Experts have hailed a cutting-edge vaccine that could prevent pancreatic cancer from returning.
Early trial results suggest the personalised vaccines prime the body to stop the deadly disease coming back.
Only a quarter of patients survive for a year or more after diagnosis and pancreatic cancer often goes undetected because the immune system does not recognise the tumour cells as threats.
But a small subset of patients beat the odds after their tumour is removed. A team led by Dr Vinod Balachandran, from the Memorial Sloan Kettering Cancer Centre in New York, found their tumours had a large number of pathogen-destroying T cells.
Expert have hailed a cutting-edge vaccine that could prevent pancreatic cancer from returning (stock image of a woman about to get a shot)
They designed a trial involving 16 people with pancreatic cancer who were given custom-made vaccines after undergoing surgery.
The vaccine uses a piece of genetic code from the tumour to teach cells to make a protein that will trigger an immune response.
This enables the body to ‘recognise’ the cancer as a threat and T cells to destroy it if it returns. In eight of the participants, the vaccine activated the T cells to recognise the disease. They remained cancer-free 18 months later.
Dr Balachandran told the American Society for Clinical Oncology’s annual conference in Chicago: ‘For pancreas cancer, currently all therapies are largely ineffective.
‘The early results suggest that if you have an immune response, you may have a better outcome.’
Dr Chris MacDonald, head of research at Pancreatic Cancer UK, said a bespoke vaccine would be a ‘vital new weapon against the deadliest common cancer’ (stock image of an NHS ward in UK)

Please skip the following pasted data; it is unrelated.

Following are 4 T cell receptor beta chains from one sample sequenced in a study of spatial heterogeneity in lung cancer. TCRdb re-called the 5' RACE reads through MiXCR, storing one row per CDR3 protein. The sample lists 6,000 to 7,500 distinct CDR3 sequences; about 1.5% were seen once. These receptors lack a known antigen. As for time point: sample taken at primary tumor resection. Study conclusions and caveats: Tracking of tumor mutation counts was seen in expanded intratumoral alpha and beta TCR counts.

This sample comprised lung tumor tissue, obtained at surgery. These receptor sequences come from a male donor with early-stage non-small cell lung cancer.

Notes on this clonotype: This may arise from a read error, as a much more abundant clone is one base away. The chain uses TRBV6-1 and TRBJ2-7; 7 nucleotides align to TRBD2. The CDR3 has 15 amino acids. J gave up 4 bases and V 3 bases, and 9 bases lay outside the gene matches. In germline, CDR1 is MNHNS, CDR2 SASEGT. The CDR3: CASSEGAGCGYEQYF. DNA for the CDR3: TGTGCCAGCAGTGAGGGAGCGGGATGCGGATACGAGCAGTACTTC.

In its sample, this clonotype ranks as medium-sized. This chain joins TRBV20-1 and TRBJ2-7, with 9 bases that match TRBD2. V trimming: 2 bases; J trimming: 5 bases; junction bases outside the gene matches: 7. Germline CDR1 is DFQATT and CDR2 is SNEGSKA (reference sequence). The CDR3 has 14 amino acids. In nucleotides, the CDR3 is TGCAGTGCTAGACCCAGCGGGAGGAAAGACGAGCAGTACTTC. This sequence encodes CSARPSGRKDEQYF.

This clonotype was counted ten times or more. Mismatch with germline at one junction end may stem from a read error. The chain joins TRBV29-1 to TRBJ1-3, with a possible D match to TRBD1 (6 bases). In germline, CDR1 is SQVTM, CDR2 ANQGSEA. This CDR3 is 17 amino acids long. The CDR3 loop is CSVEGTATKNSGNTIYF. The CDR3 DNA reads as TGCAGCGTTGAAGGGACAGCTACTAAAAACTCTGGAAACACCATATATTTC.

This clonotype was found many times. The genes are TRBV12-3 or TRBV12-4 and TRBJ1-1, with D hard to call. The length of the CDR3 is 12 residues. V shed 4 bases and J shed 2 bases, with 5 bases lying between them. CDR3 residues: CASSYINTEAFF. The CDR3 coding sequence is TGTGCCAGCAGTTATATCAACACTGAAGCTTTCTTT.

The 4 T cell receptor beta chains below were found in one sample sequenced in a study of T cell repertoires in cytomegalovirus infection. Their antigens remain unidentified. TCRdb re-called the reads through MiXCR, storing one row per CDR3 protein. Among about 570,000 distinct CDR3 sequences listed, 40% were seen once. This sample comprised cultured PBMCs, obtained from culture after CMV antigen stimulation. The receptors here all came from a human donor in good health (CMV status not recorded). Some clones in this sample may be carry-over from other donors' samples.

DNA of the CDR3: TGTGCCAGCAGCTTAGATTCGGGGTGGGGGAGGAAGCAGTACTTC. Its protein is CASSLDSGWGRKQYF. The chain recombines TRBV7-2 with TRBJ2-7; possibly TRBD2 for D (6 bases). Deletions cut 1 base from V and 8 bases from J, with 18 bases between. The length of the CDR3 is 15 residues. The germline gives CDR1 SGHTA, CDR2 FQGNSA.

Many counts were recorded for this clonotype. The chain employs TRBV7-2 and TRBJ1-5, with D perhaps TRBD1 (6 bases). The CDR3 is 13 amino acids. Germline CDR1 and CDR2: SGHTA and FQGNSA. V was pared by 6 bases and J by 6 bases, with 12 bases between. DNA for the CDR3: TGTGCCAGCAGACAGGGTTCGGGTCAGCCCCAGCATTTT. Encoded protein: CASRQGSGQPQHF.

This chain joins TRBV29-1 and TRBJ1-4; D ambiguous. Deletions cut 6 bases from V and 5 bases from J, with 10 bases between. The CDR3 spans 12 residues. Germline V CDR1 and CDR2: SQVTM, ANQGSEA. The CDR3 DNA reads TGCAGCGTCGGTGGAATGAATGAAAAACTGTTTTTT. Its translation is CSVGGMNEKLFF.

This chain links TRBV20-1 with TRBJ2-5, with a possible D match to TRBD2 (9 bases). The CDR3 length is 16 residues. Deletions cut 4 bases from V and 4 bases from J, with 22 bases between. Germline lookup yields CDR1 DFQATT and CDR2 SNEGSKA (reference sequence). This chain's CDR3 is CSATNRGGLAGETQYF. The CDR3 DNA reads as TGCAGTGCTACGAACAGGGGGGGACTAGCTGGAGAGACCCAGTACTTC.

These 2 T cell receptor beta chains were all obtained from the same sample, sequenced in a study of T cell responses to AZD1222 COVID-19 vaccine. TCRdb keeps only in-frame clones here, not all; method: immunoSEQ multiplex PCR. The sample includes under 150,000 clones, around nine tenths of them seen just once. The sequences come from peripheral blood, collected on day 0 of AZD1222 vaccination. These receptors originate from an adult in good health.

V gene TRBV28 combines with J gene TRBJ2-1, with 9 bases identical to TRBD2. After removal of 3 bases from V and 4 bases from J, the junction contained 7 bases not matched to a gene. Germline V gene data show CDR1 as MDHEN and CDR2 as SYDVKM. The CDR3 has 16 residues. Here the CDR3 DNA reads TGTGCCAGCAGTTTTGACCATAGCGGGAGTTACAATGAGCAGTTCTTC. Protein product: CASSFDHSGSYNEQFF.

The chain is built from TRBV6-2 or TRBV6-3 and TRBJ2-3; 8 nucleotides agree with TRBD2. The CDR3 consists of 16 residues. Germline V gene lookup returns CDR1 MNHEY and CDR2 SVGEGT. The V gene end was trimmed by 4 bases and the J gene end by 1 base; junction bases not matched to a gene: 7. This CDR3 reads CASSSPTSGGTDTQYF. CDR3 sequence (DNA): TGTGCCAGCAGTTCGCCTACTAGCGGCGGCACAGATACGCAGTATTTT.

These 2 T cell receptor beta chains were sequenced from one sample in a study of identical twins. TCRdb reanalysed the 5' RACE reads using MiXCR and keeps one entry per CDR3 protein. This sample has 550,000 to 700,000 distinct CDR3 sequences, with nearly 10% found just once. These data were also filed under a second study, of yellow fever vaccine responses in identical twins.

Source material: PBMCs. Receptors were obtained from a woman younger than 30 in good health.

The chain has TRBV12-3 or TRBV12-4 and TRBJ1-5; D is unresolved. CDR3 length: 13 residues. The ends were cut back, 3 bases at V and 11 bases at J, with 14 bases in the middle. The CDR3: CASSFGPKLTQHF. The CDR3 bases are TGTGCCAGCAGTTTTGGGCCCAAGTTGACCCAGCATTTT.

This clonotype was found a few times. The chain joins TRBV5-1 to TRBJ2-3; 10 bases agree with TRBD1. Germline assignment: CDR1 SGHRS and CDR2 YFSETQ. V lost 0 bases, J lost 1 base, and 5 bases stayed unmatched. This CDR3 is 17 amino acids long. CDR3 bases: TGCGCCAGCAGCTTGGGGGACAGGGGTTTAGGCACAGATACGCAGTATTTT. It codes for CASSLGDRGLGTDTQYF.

Most of the patients who did not respond to the vaccine saw their cancer return and some died.
The vaccine was developed with pharmaceutical giant BioNTech, which used similar mRNA technology to create the Covid jab, and US firm Genentech.
Dr Chris MacDonald, head of research at Pancreatic Cancer UK, said a bespoke vaccine would be a ‘vital new weapon against the deadliest common cancer’.
Around 10,500 people are diagnosed with the disease in the UK each year, of whom 9,600 die.
WHAT IS PANCREATIC CANCER?
Pancreatic cancer is one of the most lethal forms of the disease, and around 95 per cent of people who contract it die from it.
Joan Crawford, Patrick Swayze and Luciano Pavarotti all died of pancreatic cancer.
It is the sixth most common cause of cancer death in the UK – around 10,000 people are diagnosed with pancreatic cancer each year in the UK, alongside about 55,000 in the US.
WHAT IS THE CAUSE?
It is caused by the abnormal and uncontrolled growth of cells in the pancreas – a large gland in the digestive system.
WHO HAS THE HIGHEST RISK?
Most cases (90 per cent) are in people over the age of 55.
Around half of all new cases occur in people aged 75 or older.
One in 10 cases are attributed to genetics.
Other possible causes include age, smoking and other health conditions, including diabetes.
WHY IS IT SO LETHAL?
There is no screening method for pancreatic cancer.
Pancreatic cancer typically does not show symptoms in the early stages, when it would be more manageable.
Sufferers tend to start developing the tell-tale signs – jaundice and abdominal pain – around stage 3 or 4, when it has likely already spread to other organs.
WHAT ARE THE TREATMENT OPTIONS?
The only effective treatment is removal of the pancreas.
This proves largely ineffective for those whose cancer has spread to other organs.
In those cases, palliative care is advised to ease their pain at the end of their life.